Thursday, August 29, 2013

Explorer: Nellie Bly

"The Best Reporter in America"


Elizabeth Jane Cochran was born in Cochran Mills, Pennsylvania on May 5, 1867. Her family was poverty-stricken after losing her father at age six, and Elizabeth moved to Pittsburg at age sixteen to find work. She was hired as a full-time reporter under the surname Nellie Bly for the Pittsburg Dispatch after writing a fiery response to a column that criticized working women. She later moved to New York to pursue her dreams as an investigative reporter where she worked to uncover examples of abuse and social problems such as unsafe working conditions, child labor, and poverty. In her first assignment with "New York World," she reported on cruel beatings and other terrible abuses to the mentally ill that she witnessed by covertly committing herself to an insane asylum.

In her book "Around the World in Seventy-Two Days," Bly details her record breaking trip around the world describing the people and places she encountered on her journey in 1889-1890. Read More

Spartacus Educational: Nellie Bly
http://www.spartacus.schoolnet.co.uk/USAWbly.htm

Bio.True Story: Nellie Bly
http://www.biography.com/people/nellie-bly-9216680

Ten Days in a Mad-House
http://digital.library.upenn.edu/women/bly/madhouse/madhouse.html

Thursday, August 22, 2013

Doing Geography: Explore The Data

Join Hans Rosling in an exploration of stats as he uses reality animation to tell the story of 200 countries over 200 years in just four minutes. The 'The Joy of Stats' provides an excellent visual of life expectancy against income for every country since 1810, and leaving the viewer to realize that the world we live in is radically different from the world most of us imagine.

Additional video: TED Talk Hans Roling: The best stats you've ever seen

Thursday, August 8, 2013

The Great Nature Project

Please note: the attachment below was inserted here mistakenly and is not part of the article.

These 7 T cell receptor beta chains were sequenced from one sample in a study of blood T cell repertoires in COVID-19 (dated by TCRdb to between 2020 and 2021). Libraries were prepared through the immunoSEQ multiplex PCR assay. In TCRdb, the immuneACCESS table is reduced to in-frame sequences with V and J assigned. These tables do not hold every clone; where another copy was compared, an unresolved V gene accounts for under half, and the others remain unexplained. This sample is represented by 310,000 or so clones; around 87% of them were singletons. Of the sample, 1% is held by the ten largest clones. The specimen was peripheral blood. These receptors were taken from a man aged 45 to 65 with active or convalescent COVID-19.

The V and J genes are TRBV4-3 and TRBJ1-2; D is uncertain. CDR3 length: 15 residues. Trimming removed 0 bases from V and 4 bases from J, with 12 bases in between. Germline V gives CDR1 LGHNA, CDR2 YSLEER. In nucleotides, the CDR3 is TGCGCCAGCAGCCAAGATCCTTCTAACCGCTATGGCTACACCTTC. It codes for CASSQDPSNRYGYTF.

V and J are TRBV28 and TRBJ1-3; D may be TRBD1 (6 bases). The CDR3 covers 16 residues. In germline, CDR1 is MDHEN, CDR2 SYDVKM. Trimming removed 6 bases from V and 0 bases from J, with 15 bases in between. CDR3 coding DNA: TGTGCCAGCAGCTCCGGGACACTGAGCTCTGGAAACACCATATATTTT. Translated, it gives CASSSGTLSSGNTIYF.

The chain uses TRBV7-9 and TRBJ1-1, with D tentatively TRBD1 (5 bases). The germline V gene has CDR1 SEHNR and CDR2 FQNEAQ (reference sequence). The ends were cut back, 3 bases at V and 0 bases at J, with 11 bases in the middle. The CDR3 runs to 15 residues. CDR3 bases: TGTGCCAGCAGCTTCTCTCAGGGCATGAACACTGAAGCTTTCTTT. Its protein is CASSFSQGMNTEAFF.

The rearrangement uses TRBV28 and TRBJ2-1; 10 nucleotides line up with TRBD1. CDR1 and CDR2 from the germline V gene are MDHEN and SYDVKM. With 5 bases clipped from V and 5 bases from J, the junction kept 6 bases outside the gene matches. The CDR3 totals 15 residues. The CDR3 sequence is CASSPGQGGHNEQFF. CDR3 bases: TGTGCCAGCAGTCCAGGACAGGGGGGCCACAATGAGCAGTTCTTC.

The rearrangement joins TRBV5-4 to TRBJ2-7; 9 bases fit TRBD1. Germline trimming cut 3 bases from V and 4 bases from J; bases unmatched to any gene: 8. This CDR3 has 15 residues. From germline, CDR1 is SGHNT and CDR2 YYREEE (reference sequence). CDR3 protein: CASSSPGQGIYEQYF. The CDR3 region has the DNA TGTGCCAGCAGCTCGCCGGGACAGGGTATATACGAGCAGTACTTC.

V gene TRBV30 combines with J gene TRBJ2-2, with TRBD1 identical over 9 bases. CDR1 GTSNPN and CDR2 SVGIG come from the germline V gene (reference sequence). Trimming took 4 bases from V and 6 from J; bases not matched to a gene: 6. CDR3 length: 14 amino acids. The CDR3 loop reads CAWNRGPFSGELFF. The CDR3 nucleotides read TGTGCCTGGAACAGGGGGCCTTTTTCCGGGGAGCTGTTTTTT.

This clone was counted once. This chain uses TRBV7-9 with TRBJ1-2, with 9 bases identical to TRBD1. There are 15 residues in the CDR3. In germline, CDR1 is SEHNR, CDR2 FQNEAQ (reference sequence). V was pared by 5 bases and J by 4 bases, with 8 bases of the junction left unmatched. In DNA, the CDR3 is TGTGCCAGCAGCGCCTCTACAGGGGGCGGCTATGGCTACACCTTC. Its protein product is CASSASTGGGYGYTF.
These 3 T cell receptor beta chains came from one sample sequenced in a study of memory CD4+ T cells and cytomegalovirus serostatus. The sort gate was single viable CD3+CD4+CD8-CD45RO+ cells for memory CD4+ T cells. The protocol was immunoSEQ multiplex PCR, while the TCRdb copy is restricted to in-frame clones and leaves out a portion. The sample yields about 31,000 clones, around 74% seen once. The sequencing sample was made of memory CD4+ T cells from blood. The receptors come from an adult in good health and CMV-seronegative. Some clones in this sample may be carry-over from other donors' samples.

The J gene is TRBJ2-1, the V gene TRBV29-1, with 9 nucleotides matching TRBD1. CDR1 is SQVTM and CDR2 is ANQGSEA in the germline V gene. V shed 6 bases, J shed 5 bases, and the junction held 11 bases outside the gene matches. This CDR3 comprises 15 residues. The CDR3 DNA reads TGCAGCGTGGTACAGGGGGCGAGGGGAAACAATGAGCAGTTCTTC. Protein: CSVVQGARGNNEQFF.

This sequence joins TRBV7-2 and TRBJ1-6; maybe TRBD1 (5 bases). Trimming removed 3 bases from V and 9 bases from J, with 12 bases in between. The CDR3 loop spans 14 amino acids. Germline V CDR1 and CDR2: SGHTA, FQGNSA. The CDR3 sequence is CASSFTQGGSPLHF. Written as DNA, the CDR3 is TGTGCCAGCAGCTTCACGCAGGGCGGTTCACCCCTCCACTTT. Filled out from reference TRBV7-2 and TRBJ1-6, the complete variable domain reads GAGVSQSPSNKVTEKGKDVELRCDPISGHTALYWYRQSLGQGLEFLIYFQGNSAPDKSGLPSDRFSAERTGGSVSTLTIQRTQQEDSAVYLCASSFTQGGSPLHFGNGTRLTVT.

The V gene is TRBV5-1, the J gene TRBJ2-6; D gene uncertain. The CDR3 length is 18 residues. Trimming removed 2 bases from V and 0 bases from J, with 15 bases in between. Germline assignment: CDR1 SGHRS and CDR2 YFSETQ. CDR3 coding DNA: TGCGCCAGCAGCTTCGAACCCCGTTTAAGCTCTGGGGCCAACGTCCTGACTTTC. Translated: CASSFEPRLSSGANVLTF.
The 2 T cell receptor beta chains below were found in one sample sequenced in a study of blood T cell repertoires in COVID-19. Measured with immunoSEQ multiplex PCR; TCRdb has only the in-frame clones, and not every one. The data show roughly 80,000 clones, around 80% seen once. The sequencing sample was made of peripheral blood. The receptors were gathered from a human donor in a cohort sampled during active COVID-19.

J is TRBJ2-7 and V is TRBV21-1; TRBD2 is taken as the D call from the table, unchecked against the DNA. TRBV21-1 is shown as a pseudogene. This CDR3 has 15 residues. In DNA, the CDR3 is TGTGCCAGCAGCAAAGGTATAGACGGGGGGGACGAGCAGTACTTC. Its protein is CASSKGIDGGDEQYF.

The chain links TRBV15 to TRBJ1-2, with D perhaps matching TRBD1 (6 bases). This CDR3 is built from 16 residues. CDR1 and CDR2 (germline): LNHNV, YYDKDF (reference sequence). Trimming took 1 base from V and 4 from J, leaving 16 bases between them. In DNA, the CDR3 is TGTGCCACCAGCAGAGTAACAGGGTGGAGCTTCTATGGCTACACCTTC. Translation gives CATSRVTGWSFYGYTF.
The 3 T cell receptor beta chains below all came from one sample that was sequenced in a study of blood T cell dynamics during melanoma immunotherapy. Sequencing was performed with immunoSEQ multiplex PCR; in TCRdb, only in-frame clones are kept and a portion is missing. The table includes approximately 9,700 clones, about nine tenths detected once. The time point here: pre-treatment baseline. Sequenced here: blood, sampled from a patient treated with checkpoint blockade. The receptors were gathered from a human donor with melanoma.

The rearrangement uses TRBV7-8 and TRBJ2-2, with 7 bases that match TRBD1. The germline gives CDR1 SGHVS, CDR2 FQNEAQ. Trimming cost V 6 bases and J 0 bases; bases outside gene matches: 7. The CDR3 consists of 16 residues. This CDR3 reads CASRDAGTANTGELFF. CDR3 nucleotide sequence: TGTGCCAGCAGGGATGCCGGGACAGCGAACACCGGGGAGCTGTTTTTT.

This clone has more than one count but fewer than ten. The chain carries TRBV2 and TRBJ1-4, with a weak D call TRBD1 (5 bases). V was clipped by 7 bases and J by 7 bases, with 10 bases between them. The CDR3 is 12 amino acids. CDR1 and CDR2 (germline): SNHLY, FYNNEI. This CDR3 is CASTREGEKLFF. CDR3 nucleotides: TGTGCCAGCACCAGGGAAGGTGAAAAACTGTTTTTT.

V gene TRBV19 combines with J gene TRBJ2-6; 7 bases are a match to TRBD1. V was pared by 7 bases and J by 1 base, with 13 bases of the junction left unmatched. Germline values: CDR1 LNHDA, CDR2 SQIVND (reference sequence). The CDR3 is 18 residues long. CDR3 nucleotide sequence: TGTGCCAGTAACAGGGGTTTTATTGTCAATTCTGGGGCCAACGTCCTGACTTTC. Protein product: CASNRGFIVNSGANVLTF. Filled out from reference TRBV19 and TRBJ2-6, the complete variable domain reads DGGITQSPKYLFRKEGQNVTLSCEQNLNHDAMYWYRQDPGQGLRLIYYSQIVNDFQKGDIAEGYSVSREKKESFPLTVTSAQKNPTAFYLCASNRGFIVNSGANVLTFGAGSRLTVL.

The Great Nature Project site is now in its beta phase and you're invited to come check it out! You'll find great resources on the website about biodiversity, how to participate in the Great Nature Project, photo tips, and more. You can also see the photos that have already been submitted to the project and be among the first participants to share your nature photos with the project.

http://www.greatnatureproject.org/

Get outside, snap a photo of a plant or animal you see there, upload your photo to a photo-sharing website using the hashtag #GreatNature, then visit the official site to see your photo alongside photos submitted from all over the world.

The site includes a link to Education Resources and this is an excellent way to prepare for your GeoWeek field folder.

Thursday, August 1, 2013

Explorer: Sylvia Earle, Oceanographer

Sylvia Earle

"I can still feel that leap of enthusiasm, and real joy, at the prospect of finally getting out to the beach, and running around. But probably the most important thing, to me, aside from just the freedom of it and the power of it, was the kind of creatures that you could see along the beach, that you can't find anywhere else." That child's fascination with the crabs she found scurrying in the sand,was the beginning of a remarkable career in marine science. Today, Sylvia Earle is the best-known woman marine scientist on the planet. Among other accomplishments, she has walked untethered on the sea floor at a lower depth than any other human being. Read more


Academy of Achievement
http://www.achievement.org/autodoc/page/ear0bio-1
National Geographic Explorers
http://www.nationalgeographic.com/explorers/bios/sylvia-earle/
TED talk
http://www.ted.com/speakers/sylvia_earle.html